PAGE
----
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Jill Wechsler is Pharmaceutical Technology's Washington Editor, firstname.lastname@example.org.
In a hearing held on Feb. 4, 2016, executives from Valeant and Turing had a hard time explaining their rationales for exorbitant price hikes of older drugs.
In a hearing held on Feb. 4, 2016, executives from Valeant and Turing had a hard time explaining to members of the House Oversight and Government Reform Committee their rationales for exorbitant price hikes of older drugs in 2015. Their fuzzy explanations of pricing practices, moreover, cast a shadow over the broader pharmaceutical industry.
The central attraction was Turing former CEO Martin Shkreli, who appeared before the Committee as commanded, but smirked through repeated denials to answer questions. Unless you use your current fame to influence drug price reductions, advised Rep. Elijah Cummings of Maryland, ranking Democrat on the panel, “you can go down in history as the poster boy for greedy drug company executives.” Shkreli was dismissed early from the hearing, with a squad of lawyers in tow. After the hearing, he tweeted about the “imbeciles” on the panel.
The remaining executives were pressed repeatedly to explain their pricing decisions, many related to issues raised in lengthy documents from the two firms that were released earlier by the Committee. Valeant interim CEO Howard Schiller admitted that in some price increase decisions “we clearly have gotten it wrong,” and that the firm would no longer troll for old drugs with potential for big price increases.
Turing “chief commercial officer” Nancy Retzlaff killed off any credibility by claiming that she didn’t know how much stock Shkreli now had in Turing. Equally unpersuasive was her claim that the firm was reinvesting 60% of its profits in R&D. She maintained that patients didn’t have access issues with toxoplasmosis drug Daraprim because the company was covering the $5000 copays and that hospitals didn’t have problems because the company was offering 50% discounts and smaller bottles of 30 pills to keep costs down. [ ].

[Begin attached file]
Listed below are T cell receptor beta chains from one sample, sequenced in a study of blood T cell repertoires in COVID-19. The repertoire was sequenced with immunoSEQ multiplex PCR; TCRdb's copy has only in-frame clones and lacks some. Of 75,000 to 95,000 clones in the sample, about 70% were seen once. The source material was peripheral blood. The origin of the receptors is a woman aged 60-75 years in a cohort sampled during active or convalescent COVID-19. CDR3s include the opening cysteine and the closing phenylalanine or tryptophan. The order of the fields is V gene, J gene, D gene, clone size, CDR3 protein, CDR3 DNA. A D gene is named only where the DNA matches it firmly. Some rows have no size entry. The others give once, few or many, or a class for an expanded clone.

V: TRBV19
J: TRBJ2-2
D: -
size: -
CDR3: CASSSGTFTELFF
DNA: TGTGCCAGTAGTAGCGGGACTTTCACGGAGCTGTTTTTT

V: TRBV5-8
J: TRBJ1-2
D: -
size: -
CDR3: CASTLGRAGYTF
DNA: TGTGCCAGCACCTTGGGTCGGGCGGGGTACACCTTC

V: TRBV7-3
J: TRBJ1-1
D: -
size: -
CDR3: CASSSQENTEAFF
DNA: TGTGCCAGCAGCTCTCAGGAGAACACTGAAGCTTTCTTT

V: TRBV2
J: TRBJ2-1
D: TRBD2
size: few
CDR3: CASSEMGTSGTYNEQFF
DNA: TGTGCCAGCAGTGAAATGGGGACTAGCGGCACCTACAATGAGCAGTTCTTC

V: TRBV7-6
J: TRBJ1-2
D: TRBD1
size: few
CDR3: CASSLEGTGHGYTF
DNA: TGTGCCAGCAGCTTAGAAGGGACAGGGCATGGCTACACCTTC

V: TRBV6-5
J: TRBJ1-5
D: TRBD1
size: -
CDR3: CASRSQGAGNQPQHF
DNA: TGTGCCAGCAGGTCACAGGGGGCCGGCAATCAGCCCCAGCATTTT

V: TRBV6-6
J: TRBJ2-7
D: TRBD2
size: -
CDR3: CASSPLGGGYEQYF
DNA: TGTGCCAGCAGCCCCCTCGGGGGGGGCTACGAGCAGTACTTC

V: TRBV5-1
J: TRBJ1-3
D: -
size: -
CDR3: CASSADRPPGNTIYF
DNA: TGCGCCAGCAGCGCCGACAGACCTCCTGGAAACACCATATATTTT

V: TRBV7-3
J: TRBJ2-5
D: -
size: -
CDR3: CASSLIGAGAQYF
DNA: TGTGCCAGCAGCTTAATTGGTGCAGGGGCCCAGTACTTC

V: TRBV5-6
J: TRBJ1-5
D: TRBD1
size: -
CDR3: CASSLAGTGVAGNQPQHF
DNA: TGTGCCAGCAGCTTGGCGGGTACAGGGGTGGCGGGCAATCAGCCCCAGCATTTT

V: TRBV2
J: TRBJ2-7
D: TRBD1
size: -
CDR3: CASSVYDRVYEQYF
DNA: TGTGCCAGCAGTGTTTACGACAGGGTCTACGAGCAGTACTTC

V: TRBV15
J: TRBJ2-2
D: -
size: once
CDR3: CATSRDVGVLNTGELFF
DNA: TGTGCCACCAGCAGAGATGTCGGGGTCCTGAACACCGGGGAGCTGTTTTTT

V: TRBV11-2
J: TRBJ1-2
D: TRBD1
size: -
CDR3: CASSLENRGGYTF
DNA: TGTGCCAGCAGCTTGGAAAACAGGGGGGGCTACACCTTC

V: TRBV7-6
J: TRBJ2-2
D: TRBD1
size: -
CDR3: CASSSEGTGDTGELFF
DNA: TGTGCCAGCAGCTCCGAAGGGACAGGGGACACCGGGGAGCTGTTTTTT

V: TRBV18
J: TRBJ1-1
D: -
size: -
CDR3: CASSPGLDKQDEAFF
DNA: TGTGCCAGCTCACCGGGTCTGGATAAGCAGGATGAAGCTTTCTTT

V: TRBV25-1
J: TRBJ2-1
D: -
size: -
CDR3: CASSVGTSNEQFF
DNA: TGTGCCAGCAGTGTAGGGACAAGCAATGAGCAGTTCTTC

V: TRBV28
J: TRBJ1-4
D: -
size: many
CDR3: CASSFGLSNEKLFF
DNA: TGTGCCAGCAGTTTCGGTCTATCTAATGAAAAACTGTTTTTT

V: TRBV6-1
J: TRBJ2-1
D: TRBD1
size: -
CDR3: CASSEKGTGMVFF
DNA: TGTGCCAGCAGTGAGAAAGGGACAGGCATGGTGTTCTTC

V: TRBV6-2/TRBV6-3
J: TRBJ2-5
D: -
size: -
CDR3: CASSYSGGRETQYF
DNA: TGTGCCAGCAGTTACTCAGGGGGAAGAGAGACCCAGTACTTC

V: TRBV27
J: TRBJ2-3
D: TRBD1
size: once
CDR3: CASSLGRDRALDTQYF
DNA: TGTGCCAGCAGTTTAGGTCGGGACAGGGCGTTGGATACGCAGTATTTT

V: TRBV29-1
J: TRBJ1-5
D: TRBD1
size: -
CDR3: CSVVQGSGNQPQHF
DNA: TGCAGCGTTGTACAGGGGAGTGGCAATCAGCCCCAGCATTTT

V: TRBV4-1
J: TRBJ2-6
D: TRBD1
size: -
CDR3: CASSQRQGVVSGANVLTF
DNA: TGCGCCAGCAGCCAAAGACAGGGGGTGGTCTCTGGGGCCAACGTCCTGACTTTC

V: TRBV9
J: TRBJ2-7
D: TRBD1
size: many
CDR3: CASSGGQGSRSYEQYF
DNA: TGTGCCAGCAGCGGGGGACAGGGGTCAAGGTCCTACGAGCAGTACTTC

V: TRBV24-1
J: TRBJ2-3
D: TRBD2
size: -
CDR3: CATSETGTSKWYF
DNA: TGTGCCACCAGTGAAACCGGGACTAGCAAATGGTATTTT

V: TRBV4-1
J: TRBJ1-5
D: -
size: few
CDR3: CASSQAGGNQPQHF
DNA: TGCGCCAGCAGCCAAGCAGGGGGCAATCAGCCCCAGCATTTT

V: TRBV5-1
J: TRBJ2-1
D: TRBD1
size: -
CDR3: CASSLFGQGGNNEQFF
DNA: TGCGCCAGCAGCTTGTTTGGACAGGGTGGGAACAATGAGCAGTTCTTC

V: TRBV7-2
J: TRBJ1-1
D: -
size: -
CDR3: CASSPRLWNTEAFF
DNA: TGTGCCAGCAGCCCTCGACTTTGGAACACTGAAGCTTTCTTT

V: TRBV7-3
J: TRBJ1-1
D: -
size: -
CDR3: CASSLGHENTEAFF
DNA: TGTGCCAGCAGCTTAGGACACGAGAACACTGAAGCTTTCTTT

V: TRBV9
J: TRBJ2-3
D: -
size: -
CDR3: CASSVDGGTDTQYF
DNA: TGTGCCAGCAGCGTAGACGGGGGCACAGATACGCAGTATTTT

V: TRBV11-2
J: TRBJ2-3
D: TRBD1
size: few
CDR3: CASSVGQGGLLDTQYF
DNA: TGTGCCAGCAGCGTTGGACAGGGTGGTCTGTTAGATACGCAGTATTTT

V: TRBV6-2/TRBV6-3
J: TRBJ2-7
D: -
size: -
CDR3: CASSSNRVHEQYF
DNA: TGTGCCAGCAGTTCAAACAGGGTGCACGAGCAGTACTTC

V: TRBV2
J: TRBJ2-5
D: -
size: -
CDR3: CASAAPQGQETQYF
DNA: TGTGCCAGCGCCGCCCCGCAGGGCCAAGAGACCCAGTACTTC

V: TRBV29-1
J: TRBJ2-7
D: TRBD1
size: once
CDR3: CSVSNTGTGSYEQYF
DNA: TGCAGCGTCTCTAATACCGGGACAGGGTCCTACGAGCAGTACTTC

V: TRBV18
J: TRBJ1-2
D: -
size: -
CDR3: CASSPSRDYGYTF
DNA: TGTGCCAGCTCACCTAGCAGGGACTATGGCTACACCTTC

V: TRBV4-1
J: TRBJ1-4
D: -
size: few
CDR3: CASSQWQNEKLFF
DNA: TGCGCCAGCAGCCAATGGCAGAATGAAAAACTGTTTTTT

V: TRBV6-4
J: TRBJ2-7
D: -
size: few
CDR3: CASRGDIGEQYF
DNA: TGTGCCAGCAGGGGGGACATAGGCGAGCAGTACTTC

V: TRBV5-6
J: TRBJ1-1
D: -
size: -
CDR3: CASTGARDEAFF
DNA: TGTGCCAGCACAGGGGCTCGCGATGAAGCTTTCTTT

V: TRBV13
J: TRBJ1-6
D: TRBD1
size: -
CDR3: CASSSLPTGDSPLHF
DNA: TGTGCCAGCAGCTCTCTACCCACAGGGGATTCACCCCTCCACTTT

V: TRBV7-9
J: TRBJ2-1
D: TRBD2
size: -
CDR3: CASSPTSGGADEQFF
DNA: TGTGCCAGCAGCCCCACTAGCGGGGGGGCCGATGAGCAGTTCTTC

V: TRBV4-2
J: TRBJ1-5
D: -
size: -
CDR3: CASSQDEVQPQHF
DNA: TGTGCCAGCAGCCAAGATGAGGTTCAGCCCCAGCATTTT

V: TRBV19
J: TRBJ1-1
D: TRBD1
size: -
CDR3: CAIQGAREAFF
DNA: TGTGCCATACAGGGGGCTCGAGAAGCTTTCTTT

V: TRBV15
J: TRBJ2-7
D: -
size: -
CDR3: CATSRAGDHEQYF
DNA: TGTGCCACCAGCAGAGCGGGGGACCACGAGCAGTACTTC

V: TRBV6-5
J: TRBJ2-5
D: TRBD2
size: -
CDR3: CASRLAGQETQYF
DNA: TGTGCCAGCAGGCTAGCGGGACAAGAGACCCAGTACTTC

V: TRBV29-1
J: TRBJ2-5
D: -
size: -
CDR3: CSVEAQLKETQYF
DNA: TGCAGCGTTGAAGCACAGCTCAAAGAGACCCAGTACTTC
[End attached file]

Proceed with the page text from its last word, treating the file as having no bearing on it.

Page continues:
Pharmacy benefit managers (PBMs) took some hits for boosting profits while squeezing reimbursement to pharmacies. Mark Merritt, president of the Pharmaceutical Care Management Association (PCMA), tried to make the case for how PBMs can increase market competition and save money for everyone. But committee members aligned with pharmacists charged PBMs for squeezing out small retail pharmacies and profiting from the spread between pharmacy reimbursement and payments to insurers.
The Committee called on Janet Woodcock, director of FDA’s Center for Drug Evaluation and Research (CDER), to respond to calls for faster FDA approval of generic drugs to inject more competition into the marketplace, similar to issues raised last week by the Senate Health, Education, Labor and Pensions (HELP) Committee at a hearing on FDA’s generic-drug approval program. Woodcock mapped out how CDER was making great progress in speeding up approvals of “first generics” and whittling down a sizeable backlog in old applications.
She also noted that a small group of innovator drugs that no longer have patent protection still lack generic competition. And she cited a recent Health and Human Services study documenting broad decreases in generic-drug prices, and a few increases. Even when CDER eliminates the generic-drug backlog and achieves its 10-month goal for bringing first generics to market, “there still will be problems for drugs without generic competition,” she observed.
Committee members offered a range of strategies for preventing and addressing extreme price hikes in prescription drugs, besides faster FDA approvals. A “poison pill” policy would allow suspension of product exclusivity on products that experience Turing-like price hikes, proposed Rep. Steven Lynch (D-Mass.). Turing and other bad actors, he said, therefore are responsible for causing Congress to impose heavy regulations on good pharmaceutical companies, which could “choke off” good drugs coming through the pipeline.
Others urged greater transparency in pharma pricing on websites, and how much companies actually spend on research. And there was mention of FDA authorizing use of compounded drugs to create more competition, as done in some cases of severe drug shortages, and support for speedy development and market approval of biosimilars.
In fact, Woodcock had to leave the Oversight hearing early to testify before the House Energy & Commerce Health subcommittee on FDA’s progress in developing guidance and setting policies to spur more biosimilar approvals. There’s great hope for these new products to offset the high cost of many newer biotech therapies, but concerns that reimbursement and coding policies set by Medicare will undermine their acceptance in the marketplace.